- Driver1. Standard set of driver-related commands. This includes connect, devices, devtree, dh, disconnect, drivers, drvcfg, drvdiag, reconnect and unload.
- Debug1. Standard set of debug commands. This includes the following commands: bcfg, comp, dblk, dmem, dmpstore, edit, eficompress, efidecompress, guid, hexedit, loadpcirom, mem, memmap,mm, mode, pci, sermod, setsize and smbiosview.
- Network1. Standard set of networking-related commands. This includes ifconfig, ipconfig, and ping.
- Install1. Standard set of commands to aid installation. This includes only bcfg.
UEFI News and Commentary
Tuesday, September 22, 2009
UEFI Shell: Profiles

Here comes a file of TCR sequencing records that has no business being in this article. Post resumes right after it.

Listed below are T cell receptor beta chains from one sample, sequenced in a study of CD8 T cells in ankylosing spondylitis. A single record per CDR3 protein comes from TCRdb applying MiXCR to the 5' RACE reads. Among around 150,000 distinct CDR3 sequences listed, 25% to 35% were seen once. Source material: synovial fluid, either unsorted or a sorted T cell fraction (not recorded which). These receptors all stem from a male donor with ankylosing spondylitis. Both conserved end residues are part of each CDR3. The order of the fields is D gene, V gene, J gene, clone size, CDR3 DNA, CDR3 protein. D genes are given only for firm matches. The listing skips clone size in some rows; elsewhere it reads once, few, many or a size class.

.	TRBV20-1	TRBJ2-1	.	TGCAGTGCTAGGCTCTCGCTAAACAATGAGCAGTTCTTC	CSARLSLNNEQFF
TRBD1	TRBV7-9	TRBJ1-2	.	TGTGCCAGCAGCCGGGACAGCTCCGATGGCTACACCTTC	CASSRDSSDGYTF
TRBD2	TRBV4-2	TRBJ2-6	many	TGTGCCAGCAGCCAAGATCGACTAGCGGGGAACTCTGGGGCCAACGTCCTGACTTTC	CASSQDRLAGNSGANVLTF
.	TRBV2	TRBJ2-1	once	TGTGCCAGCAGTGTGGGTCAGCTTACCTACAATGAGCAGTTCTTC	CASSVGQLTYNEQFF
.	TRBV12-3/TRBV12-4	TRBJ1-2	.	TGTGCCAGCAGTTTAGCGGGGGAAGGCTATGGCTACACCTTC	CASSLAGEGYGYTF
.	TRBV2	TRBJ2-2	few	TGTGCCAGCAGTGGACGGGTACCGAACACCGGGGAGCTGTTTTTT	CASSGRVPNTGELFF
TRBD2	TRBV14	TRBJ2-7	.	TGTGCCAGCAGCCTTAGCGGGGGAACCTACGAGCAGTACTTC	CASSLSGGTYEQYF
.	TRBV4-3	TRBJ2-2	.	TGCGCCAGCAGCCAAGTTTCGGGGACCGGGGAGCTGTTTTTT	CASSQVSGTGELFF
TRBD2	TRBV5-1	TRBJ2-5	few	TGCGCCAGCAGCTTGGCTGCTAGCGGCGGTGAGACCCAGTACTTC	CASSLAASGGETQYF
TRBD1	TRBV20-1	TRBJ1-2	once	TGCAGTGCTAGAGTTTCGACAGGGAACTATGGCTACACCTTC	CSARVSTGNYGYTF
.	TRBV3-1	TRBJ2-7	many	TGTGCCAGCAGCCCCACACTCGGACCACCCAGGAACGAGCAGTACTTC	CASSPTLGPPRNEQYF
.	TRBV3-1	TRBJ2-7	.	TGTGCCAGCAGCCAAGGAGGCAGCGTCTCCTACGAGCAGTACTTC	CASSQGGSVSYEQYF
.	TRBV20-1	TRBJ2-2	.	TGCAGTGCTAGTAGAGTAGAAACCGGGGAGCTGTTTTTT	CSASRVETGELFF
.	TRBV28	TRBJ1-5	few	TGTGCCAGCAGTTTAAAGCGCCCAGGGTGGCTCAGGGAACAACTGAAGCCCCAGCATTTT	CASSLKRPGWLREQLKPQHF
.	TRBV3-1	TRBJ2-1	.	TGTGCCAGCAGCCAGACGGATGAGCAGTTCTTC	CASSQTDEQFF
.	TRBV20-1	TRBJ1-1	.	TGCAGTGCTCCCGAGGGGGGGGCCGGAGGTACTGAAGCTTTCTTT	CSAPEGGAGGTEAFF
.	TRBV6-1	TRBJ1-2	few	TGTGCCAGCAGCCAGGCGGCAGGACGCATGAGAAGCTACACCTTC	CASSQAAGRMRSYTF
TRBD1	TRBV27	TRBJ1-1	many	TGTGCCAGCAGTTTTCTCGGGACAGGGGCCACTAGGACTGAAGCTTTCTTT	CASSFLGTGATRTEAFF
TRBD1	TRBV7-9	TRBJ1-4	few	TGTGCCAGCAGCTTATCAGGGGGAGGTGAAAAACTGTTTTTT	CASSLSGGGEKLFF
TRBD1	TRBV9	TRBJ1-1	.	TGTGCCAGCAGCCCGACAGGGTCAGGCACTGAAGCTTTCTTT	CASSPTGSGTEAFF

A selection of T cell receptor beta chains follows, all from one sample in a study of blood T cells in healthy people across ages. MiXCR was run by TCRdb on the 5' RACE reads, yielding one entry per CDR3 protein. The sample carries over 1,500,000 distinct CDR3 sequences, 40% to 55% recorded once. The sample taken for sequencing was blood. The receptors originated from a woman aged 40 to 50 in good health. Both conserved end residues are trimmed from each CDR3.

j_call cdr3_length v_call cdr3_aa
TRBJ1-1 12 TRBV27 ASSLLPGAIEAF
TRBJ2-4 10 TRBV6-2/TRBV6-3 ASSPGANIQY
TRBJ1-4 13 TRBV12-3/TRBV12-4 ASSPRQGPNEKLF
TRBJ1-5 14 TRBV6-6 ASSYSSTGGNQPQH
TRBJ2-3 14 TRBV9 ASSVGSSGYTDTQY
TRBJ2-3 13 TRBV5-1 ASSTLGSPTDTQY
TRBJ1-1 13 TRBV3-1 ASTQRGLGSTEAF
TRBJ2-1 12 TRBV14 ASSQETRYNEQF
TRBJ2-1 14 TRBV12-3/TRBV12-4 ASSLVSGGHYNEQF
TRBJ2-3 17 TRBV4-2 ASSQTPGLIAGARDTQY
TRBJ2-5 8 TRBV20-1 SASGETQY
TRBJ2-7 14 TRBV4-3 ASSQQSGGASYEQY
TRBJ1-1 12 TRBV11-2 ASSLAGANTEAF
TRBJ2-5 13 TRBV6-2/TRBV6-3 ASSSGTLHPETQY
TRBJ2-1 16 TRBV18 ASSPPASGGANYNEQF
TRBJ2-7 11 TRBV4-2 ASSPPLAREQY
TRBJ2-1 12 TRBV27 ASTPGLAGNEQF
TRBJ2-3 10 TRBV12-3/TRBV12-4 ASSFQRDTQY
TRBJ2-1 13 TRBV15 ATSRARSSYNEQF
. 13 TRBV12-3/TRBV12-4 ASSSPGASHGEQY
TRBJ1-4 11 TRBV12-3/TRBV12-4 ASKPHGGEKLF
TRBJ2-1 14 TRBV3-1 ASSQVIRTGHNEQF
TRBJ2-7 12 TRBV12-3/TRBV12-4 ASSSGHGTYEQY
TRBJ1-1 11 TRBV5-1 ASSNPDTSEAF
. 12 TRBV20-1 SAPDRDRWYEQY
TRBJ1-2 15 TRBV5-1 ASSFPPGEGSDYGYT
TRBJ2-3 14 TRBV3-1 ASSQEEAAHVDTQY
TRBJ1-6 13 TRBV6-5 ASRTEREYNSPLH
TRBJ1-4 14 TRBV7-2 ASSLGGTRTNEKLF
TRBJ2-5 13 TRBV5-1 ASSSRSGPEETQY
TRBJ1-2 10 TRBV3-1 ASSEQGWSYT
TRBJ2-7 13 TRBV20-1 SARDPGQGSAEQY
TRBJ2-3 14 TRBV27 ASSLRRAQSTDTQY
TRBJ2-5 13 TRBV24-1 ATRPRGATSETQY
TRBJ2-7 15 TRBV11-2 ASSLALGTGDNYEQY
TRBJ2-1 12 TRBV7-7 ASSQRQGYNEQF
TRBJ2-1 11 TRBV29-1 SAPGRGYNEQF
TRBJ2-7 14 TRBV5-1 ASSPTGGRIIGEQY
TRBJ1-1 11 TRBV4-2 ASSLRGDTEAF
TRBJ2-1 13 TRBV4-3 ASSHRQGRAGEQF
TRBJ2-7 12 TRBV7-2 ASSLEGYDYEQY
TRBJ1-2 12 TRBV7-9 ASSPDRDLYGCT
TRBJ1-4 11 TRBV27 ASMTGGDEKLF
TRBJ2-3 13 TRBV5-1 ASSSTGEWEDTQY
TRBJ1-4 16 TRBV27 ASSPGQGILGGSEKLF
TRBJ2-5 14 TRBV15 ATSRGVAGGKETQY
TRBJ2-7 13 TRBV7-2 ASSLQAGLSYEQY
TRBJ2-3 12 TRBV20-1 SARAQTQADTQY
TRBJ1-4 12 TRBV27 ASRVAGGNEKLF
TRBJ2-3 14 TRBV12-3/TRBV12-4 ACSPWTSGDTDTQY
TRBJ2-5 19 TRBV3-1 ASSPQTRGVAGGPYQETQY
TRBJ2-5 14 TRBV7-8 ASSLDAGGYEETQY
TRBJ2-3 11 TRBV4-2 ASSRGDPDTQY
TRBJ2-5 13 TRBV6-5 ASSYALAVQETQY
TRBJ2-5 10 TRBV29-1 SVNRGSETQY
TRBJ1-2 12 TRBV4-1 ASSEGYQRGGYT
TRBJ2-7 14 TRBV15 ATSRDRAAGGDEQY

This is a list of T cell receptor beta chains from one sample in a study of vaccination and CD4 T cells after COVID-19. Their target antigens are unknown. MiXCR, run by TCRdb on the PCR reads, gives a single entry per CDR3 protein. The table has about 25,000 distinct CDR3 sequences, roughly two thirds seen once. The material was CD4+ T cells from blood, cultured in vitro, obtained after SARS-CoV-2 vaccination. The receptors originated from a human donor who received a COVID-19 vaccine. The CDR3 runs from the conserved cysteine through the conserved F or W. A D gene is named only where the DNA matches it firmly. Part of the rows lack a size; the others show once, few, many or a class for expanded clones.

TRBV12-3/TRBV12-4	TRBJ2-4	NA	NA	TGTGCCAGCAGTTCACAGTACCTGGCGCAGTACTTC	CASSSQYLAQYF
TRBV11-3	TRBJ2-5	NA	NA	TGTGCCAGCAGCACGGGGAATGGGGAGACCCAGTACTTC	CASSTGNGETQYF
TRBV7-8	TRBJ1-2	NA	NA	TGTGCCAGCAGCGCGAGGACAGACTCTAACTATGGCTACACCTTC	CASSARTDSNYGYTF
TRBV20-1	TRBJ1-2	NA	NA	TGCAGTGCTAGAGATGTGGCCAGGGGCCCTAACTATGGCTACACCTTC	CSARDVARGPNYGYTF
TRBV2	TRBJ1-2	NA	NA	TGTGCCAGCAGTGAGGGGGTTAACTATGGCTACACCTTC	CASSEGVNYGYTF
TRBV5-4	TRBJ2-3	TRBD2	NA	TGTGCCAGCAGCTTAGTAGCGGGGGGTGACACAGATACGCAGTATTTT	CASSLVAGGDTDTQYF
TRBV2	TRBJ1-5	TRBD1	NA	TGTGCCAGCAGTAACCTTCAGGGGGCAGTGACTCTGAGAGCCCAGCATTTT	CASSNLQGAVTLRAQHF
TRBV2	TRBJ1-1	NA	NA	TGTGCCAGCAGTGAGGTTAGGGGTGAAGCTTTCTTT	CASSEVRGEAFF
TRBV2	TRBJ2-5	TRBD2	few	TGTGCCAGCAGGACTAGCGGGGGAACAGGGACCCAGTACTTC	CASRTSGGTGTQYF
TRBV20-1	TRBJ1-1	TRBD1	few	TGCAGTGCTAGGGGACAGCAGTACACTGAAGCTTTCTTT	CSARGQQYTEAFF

Last time, I discussed how the UEFI Shell can come in four basic flavors, called support levels. Level 0 was the most basic, supporting almost all of the API, but none of the scripting language and no user interface. Level 1 added basic scripting. Level 2 added file manipulation scripting. Level 3 added user-interface related scripting. Ok. So now we have a robust shell. But it can't do very much. In a manufacturing environment, it is important that software developers, including those who write provisioning and management scripts for systems, be able to depend on other types of commands, such as those which connect to the network stack or those which provide debug capabilities. If my script depends on these commands being present, how can I detect or even automatically correct such a situation? Enter Shell Command Profiles. A Shell Command Profile is a group of related commands that have a name. Names are made up of numbers, letters and the underscore ('_') character. Profile names that start with a '_' are reserved for usage by 3rd parties. Profile names that start with a letter or number are reserved for use by the UEFI Shell specification. The names of all profiles are stored in the environment variable "profiles" and are separated by the semicolon (';') character. This environment variable is initialized based on (a) the profiles that are built into the shell executable itself and (b) a file named "profiles.txt" that exists in the same directory as the shell executable. A script can determine which profiles are installed by searching this environment variable for the name of a specific profile. For example: if not Profile("Network1") then echo Required script command profile "Network1" not found. exit /b 1 endif The Profile() operator searches the "profiles" environment variable for the one specified and returns 1 if it is found or o if it is not. The UEFI 2.0 Shell Specification supports four standard profiles: